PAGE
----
2. A chondroitin sulphate according to claim 1 obtained by chemical sulphation and subsequent acid or radical depolymerisation of the capsular polysaccharide K4 of E. coli after removal of the fructose residues by means of hydrolysis.

3. A chondroitin sulphate according to claim 1 obtained by chemical sulphation of the low-molecular-weight natural fraction of the capsular polysaccharide K4 of E. coli carried out after removal of the fructose residues by means of hydrolysis.

4. A chondroitin sulphate according to claim 1 obtained by chemical sulphation and subsequent acid or radical depolymerisation of the capsular polysaccharide originally free from fructose residues (K4-d), produced by the E. coli strain DSM23644.

5. A chondroitin sulphate according to claim 1 obtained by chemical sulphation of the low-molecular-weight fraction of capsular polysaccharide originally free from fructose residues (K4-d) produced by the E. coli strain DSM23644.

6. Chondroitin sulphate of claims 1-5 for use in the prevention and treatment of acute or chronic inflammatory conditions and/or for the preservation of musculoskeletal health in humans and animals.

7. Chondroitin sulphate according to claim 6 wherein the inflammatory condition is osteoarthritis.

8. Compositions comprising the chondroitin sulphate of claims 1-5 as active ingredient, in combination with pharmaceutically and nutraceutically acceptable excipients and optionally with other active ingredients.

9. Compositions according to claim 8 wherein the other active ingredients are selected from glucosamine hydrochloride, glucosamine sulphate, N-acetyl-glucosamine, hyaluronic acid, amino acids, collagen, hydrolysed collagen, polyunsaturated fatty acids, keratin, dermatin, methyl- sulphonylmethane (MSM), folates, reduced folates, vitamins, group B vitamins, S-adenosylmethionine (SAMe), ascorbic acid or manganese ascorbate.

10. Compositions according to claim 8 or 9 in the form of capsules, soft gel capsules, tablets, drinks in liquid form or drinks in powder form to be dissolved.

Description:
LOW -MOLECULAR -WEIGHT BIOTECHNOLOGICAL CHONDROITIN 6 - SULPHATE FOR PREVENTION OF OSTEOARTHRITIS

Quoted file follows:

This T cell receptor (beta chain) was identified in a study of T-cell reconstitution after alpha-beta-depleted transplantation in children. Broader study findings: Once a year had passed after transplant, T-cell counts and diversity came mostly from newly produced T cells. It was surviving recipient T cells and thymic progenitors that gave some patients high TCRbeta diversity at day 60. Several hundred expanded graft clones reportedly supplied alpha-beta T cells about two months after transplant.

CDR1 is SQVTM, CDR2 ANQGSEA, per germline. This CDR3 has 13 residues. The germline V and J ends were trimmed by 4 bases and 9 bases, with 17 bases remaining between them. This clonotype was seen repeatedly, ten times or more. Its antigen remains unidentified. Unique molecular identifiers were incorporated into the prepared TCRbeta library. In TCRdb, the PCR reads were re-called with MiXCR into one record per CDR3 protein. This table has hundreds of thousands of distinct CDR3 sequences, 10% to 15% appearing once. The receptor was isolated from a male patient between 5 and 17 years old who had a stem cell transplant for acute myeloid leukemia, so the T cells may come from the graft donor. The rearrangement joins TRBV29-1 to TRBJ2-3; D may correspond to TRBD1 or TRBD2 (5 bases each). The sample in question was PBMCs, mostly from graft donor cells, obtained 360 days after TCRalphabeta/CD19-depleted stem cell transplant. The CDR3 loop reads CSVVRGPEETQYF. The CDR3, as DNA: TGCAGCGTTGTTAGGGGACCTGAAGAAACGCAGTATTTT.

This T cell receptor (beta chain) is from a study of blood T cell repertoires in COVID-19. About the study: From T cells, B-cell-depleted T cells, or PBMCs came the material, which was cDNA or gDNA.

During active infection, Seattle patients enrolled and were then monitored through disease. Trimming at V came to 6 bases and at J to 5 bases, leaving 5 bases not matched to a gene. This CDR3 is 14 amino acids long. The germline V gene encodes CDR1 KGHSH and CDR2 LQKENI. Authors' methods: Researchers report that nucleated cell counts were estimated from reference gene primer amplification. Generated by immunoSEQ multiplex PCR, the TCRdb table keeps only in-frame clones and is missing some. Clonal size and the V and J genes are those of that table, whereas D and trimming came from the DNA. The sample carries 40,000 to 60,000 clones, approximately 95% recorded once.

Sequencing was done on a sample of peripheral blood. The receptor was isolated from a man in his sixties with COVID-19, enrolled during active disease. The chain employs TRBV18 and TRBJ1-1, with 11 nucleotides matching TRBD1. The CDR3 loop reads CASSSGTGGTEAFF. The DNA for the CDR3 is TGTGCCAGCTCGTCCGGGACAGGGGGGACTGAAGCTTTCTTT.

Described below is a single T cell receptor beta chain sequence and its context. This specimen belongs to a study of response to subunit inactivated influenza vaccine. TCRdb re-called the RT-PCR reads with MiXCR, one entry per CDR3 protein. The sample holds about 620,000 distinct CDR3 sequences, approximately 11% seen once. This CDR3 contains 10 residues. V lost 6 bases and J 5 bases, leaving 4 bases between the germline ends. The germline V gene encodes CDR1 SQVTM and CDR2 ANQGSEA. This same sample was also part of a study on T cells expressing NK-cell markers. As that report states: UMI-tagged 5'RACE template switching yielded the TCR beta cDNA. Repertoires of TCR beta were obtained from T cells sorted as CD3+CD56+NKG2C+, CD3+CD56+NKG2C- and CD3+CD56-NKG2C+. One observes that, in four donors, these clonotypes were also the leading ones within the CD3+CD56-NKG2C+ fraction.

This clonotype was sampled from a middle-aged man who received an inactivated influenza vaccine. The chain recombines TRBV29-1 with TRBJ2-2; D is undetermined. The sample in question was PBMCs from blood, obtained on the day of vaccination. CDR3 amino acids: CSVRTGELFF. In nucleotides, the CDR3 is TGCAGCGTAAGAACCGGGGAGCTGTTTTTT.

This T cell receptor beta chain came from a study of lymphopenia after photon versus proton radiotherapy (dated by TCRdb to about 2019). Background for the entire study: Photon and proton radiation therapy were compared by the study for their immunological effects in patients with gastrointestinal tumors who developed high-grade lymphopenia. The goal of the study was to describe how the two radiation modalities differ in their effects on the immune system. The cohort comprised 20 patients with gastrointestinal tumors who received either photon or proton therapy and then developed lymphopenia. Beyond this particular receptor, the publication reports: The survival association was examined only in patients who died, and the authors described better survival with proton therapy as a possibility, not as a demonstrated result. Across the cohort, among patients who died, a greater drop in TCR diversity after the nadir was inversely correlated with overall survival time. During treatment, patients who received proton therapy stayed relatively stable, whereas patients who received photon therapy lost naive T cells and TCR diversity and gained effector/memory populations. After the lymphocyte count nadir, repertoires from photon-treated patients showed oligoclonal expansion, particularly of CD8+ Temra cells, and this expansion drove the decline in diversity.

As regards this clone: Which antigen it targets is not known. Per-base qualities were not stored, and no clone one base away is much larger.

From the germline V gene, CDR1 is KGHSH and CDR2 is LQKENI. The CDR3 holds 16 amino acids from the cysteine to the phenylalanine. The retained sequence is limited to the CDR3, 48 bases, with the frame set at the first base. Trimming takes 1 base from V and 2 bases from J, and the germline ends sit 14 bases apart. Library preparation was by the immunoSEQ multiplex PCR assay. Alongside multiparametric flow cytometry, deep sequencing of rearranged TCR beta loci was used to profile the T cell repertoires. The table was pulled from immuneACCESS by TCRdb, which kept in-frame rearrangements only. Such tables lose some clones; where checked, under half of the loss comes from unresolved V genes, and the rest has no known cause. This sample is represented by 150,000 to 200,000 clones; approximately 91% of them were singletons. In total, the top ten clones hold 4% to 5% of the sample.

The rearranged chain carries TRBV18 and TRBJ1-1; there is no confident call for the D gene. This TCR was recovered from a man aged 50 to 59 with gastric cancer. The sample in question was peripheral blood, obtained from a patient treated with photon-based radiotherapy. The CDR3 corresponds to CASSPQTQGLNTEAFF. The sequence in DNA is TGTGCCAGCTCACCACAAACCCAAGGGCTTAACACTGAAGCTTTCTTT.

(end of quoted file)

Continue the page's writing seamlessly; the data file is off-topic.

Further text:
Summary of the invention

The present invention relates to a chondroitin sulphate (CS) with an extremely low molecular weight (1000-5000 daltons) produced by chemical sulphation and subsequent depolymerisation of a non-sulphated chondroitin backbone obtained with biotechnology techniques, or produced by sulphation of a polysaccharide of biotechnological origin originally characterised by low molecular weight, and the use of said CS in the treatment and prevention of osteoarthritis and acute and chronic inflammatory processes. In particular, the invention relates to a biotechnological CS which is substantially monosulphated, mainly at the 6-position, possesses little or no 4-sulphate, and is identical to natural CS in terms of the mono/disulphated disaccharide ratio, the absence of tri-sulphated and polysulphated disaccharides, the charge density and the biological activity exhibited. The chondroitin 6-sulphate (C6S) according to the invention presents a lower molecular weight (1000-5000 daltons) than chondroitin sulphates extracted from animal tissues of terrestrial origin (bovine, porcine and avian), characterised by molecular weight values of 14,000-26,000 daltons, and of marine origin (shark, squid, skate and bony fish), all with a molecular weight > 50,000 daltons. The C6S according to the invention also has a molecular weight even lower than known types of low-molecular- weight CS. This characteristic gives the chondroitin 6-sulphate according to the invention better bioavailability and consequently greater efficiency.

The use of low-molecular-weight biotechnological chondroitin 6-sulphate (C6S) in the treatment and prevention of osteoarthritis is supported by the experimental verification of its anti-inflammatory activity in a well- known animal model normally used for the study of arthritis and the associated symptoms. The low-molecular-weight biotechnological C6S described also exhibits good tolerance, as demonstrated in toxicological studies conducted in accordance with the OECD guidelines for pharmaceutical products.

Background to the invention